New England Soccer Today

Grading the 2013 Draft

With the 2013 MLS SuperDraft now in the books, the writers at New England Soccer Today handed out their grades for the New England Revolution’s 2013 draft performance. The Revs selected Louisville defender Andrew Farrell with the first overall pick, UNC-Charlotte midfielder Donnie Smith with the 21st overall pick, Xavier forward Luke Spencer with the 23rd overall pick, and Indiana goalkeeper Luis Soffner with the 36th overall pick.


Brian O’Connell

Grade: A-

It was encouraging the Revs put on the daddy pants for this year’s draft. They saw Andrew Farrell (who first came on to their radar a year ago) and made a bold move to ensure they’d get him. It was an extension of the Jay Heaps credo – “we’re going to attack.” And they did that. They not only got the best available player, but they addressed their most obvious weakness: defense. There’s no reason to think that the addition of Farrell won’t make them better.

Donnie Smith was a curious pick considering their growing collection of midfielders. It looks like he could be converted to left back, which doesn’t sound like an especially strong endorsement of last year’s second round pick, Tyler Polak. The selection of Luke Spencer is, believe it or not, my favorite pick. Yes, he might’ve stuck around the Supplemental Draft. But he brings a great mix of size and finishing ability that should make him an intriguing option when Jerry Bengtson’s busy with World Cup Qualifying. Taking Luis Soffner was a bit of a head scratcher. I get the explanation – “goalkeeping depth.” But taking a third-string keeper at SuperDraft? It just might end up biting them in the rear.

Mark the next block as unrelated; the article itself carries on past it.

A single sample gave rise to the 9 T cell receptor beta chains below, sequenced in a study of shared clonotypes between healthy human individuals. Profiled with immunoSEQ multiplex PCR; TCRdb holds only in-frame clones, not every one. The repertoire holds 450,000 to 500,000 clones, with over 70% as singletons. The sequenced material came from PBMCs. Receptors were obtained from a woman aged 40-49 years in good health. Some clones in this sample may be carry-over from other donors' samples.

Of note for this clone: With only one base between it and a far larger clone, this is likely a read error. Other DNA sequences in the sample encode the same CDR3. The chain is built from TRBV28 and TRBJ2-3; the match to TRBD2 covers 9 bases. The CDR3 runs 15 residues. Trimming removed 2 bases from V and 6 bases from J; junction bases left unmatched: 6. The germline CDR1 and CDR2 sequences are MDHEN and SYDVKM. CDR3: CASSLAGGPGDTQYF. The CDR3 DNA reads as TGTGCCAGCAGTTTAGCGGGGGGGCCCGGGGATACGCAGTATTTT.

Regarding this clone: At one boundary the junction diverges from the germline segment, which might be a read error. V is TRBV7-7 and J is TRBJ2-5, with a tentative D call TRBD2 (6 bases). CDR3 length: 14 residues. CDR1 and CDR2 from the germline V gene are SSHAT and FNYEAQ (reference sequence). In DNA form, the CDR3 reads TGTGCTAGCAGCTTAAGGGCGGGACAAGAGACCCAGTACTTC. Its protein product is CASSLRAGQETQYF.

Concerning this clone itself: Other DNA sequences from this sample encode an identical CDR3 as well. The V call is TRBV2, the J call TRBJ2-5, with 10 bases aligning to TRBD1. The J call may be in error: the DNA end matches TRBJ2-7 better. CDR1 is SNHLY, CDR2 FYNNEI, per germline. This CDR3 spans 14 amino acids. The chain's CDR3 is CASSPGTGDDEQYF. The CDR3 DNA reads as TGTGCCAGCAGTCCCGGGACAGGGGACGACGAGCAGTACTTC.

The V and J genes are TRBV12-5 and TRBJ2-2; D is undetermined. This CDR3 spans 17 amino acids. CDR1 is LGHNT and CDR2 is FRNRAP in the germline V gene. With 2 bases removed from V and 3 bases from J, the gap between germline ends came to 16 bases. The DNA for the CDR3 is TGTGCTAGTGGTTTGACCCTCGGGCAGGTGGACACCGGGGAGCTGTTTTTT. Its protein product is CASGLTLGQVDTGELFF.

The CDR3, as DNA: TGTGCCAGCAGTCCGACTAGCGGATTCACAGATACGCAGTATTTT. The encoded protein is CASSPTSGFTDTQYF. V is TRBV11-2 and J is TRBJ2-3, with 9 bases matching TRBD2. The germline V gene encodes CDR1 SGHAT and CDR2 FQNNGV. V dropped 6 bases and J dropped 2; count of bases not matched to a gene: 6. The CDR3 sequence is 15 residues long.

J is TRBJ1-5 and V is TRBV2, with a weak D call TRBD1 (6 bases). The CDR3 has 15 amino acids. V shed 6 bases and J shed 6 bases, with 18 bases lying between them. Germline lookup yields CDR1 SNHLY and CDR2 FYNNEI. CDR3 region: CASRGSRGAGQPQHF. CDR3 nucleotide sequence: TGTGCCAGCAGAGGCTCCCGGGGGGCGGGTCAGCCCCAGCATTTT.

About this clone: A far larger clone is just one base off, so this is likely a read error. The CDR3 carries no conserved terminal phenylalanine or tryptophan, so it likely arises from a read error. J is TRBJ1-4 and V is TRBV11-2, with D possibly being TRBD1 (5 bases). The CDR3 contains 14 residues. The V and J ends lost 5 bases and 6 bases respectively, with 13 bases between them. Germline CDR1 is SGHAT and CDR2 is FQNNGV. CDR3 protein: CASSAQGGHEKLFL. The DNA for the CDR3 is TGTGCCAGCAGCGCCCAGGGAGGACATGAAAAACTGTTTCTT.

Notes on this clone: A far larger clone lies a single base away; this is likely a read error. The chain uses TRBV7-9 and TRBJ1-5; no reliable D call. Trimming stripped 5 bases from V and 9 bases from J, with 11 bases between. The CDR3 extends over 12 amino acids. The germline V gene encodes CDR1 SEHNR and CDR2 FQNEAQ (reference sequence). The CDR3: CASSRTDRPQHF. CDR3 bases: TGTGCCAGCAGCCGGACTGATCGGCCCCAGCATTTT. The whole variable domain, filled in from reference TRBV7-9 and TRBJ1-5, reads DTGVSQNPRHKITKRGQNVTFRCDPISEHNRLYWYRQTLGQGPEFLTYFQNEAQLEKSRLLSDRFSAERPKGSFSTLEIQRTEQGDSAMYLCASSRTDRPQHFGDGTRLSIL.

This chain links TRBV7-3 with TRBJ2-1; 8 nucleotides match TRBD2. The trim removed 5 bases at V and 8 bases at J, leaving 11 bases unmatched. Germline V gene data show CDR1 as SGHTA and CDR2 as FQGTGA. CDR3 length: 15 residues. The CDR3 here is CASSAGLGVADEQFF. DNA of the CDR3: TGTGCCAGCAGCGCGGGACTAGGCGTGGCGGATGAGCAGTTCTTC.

Carl Setterlund

Grade: A-

Whether it was purely a stroke of inspiration from Mike Burns, or if someone, perhaps Jay Heaps, was prodding him to make a move for Andrew Farrell, it certainly was the kind of big thinking and shrewd investment that will help the Revs in their turnaround. Farrell may have been the consensus top player in this draft class, but there is something to be said for not screwing up a huge decision like this, so bravo to front office brass for not pulling Simon Borg’s finger and taking Carlos Alvarez. New England has several needs, but improving the center of the defense should provide a huge boost, especially if it helps the Revs keep from squandering points late in games. Farrell and A.J. Soares, while undersized as a unit, should be a top five center back pairing, and I like the idea of easing the pressure off of Stephen McCarthy and letting him be a versatile super-sub.

While I applaud the diversity amongst the second-round picks, I look at those as a couple of fliers and New England will be happy if one or two of them stick as cheap depth. Of the three, I’d guess that Donnie Smith will be the likeliest to make any sort of impact, but part of that is just that I think the opportunity might be there as a wide midfielder. Goalie Luis Soffner is intriguing just based on his big game experience, but he’ll ultimately be third on the depth chart for a while.

Overall, this draft basically comes down to the Farrell pick and we probably won’t know exactly what they gave up in allocation money, but it was obviously worth it to New England to upgrade over another option like Walker Zimmerman. It would be an A+ for me based on the idea of adding certain impact and a player who has a great chance of becoming an MLS All-Star. My only gripe is that I felt the value early in the second round was probably better on the defensive side.


Sean Donahue